However, well received as they were, my baskets were not selling, and I couldn’t keep filling our home with them, so I stopped making them and looked for other creative ways to earn some money. I needed something where I could work within my limitations, as I found that any repetitive or physical action was causing discomfort and pain. I tried lino printing and had a good response from customers, but couldn’t cope with the physical processes of carving and printing over a prolonged period, so I had to reassess where I was going with my artwork.
A meeting in 2017 with business mentor, Jackie Gowran, organised by the Local Enterprise Office, led me to research how I could monetise my drawings. I found that I could do online courses in surface pattern design. So, from late 2017 to 2018, I did three modules, learning how to digitise my drawings and how to use Adobe Illustrator and Photoshop. I then started creating the designs that you now see on sale. The course also covered how to run a business, branding, marketing, copyright etc, so it gave a really good grounding in exactly what I needed to know. I developed my branding and applied for various fairs and events. The Courtmacsherry 2018 Christmas Craft Fair was my very first market, followed by Skibbereen Farmers’ Market, which I have carried on doing almost every Saturday since.
In 2019, just after I turned 50, I shared a stall in the DCCI Craft Village at Bloom in the Phoenix Park. Before I went, I decided that I needed a website, so, on the recommendation of Valerie Fahy from Liberty & Jasmine, I created my website using the Shopify platform. That was a very steep learning curve, but I managed to do it and have since availed of the Trading Online Voucher from the Local Enterprise Office to help with website Search Engine Optimisation.
So that’s the story of my design business. It’s taken a few years to get here, but I love working for myself. It’s important for me to be able to pace myself and carry out tasks depending on how I feel on any given day. And I love the market community. We’re like one big family coming together each market day for a catch up with each other and with our customers, and to make some sales too. I’ve met some wonderful people, and dogs, through having my stall, many of whom are now friends, and they’ve enriched my life enormously. I can’t imagine what I would be doing now if I hadn’t gone to speak with Jackie back in 2017.
6. Where or how do you find inspiration for your work?
In Nature. Inspiration is all around me. Pure and simple! Not in large expansive landscapes, mountains, seascapes, rivers, but in the little things - a flower bud before opening, the symmetry of florets making up a flower head, pollinators on a flower, moths, butterflies, birds, the shadows cast by leaves on each other along a stem, lines on pebbles, combination of colours, contrasting colours, patterns found in Nature…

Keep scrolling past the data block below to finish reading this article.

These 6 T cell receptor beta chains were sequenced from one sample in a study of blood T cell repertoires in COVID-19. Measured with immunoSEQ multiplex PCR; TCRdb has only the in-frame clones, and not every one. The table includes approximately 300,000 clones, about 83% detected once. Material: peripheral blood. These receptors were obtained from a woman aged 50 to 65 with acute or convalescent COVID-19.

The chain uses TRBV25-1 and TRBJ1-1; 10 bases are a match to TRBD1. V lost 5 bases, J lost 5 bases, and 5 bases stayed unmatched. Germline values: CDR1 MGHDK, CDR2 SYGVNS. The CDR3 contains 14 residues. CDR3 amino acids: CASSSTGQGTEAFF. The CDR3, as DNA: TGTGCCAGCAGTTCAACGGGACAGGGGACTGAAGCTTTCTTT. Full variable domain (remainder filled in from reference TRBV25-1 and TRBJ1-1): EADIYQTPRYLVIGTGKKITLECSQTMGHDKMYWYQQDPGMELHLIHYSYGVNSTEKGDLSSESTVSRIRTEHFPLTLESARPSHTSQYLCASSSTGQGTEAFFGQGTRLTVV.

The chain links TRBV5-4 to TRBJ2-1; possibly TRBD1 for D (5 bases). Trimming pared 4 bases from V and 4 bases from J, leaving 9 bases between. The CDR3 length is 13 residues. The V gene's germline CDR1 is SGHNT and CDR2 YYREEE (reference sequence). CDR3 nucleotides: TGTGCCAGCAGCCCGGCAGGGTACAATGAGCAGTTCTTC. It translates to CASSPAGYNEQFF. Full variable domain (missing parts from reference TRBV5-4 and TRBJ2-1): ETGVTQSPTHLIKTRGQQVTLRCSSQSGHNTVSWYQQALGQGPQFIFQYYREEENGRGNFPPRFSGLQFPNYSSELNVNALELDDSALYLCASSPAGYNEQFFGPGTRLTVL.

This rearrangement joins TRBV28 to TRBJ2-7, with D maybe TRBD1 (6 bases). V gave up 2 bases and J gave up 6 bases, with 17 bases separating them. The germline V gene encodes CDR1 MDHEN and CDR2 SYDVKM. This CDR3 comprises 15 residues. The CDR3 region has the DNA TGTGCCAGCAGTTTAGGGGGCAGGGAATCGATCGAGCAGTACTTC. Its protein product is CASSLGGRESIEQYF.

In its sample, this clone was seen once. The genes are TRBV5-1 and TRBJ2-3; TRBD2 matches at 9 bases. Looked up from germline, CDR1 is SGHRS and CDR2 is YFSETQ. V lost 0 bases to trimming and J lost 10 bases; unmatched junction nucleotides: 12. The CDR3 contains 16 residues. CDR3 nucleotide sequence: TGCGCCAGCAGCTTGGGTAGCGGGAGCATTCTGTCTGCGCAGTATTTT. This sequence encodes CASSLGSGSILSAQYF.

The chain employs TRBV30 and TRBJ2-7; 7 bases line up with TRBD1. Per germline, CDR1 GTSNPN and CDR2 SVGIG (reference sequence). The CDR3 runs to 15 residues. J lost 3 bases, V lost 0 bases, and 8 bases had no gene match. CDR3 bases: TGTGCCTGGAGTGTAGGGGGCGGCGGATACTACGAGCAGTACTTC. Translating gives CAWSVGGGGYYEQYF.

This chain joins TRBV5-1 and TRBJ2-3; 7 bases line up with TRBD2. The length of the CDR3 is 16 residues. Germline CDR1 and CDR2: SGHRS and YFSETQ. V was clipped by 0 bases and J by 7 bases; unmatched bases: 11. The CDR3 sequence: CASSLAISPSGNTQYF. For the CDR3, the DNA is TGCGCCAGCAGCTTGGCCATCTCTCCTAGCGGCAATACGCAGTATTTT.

7. What motivates you to keep making and creating?
My love of Nature motivates me to keep creating. I create to help people to feel the healing power of Nature through my designs, and to raise awareness of environmental issues. We have to come together as a community to regenerate our home. Fear and mistrust drives people apart, but love of Nature, our home, can bring us together and help to create a better future for us all.
Also, one of my designs, ‘Kelp’, is inspired by Luna, who we were devastated to lose to cancer in 2018. On my stall and through social media, I try, through telling the story behind that design, to raise awareness of the plight of sighthounds in Ireland and to encourage people to home one of the many hounds taken in by rescue centres all over Ireland. I am biased, but lurchers are the most beautiful souls and I’d bring them all home if I could!
8. Lastly, is there something that you always wanted to share, yet never got asked to? Maybe your proudest moment or any advice, words of wisdom or other bits that you feel your clients or even fellow makers should know about or could benefit from? Relating to work or life, as you see fit.
Put down the phone. Turn off notifications. Reconnect with the real world, not the fake one that’s prolific on social media.
Learn to ‘be’, to be present in the moment. Watching dogs is a great lesson in being present.
A friend once told me to “Dance like no one is watching”. Don’t be caught up with what people might think of you. They probably have enough worries of their own that they’ll have forgotten about you in a few mins. So be yourself. Be true to who you are. I’ll see you on the dance floor!
And remember “Nature is Home, not a place to visit.” 💚
If you are as enchanted by Anne’s clear vision and inspired by her fierce love for nature as I am, either visit her website www.anneharringtonreesdesigns.ie directly or join her buzzing social media hive for many useful thinking prompts around nature, lovable rescue dog content, and just about everything related to this beautifully wild corner of the world we call home. Otherwise, pop by her fabulous market stall at Skibbereen Farmer’s Market (Saturday) or check out her list of stockists. You’ll be happy to discover a world of goodness, drawn from the wildlife surrounding us! A consistent and gentle reminder from a gentle soul that nature really is home.
Now that's it from me for September! I will finish the market season in Schull, get ready for the "next chapter" [as per my last journal entry] generally speaking, and otherwise will be back on to you some time in October or whenever I have news to share... Maybe you had better join my email clan, just to be sure you won't miss out?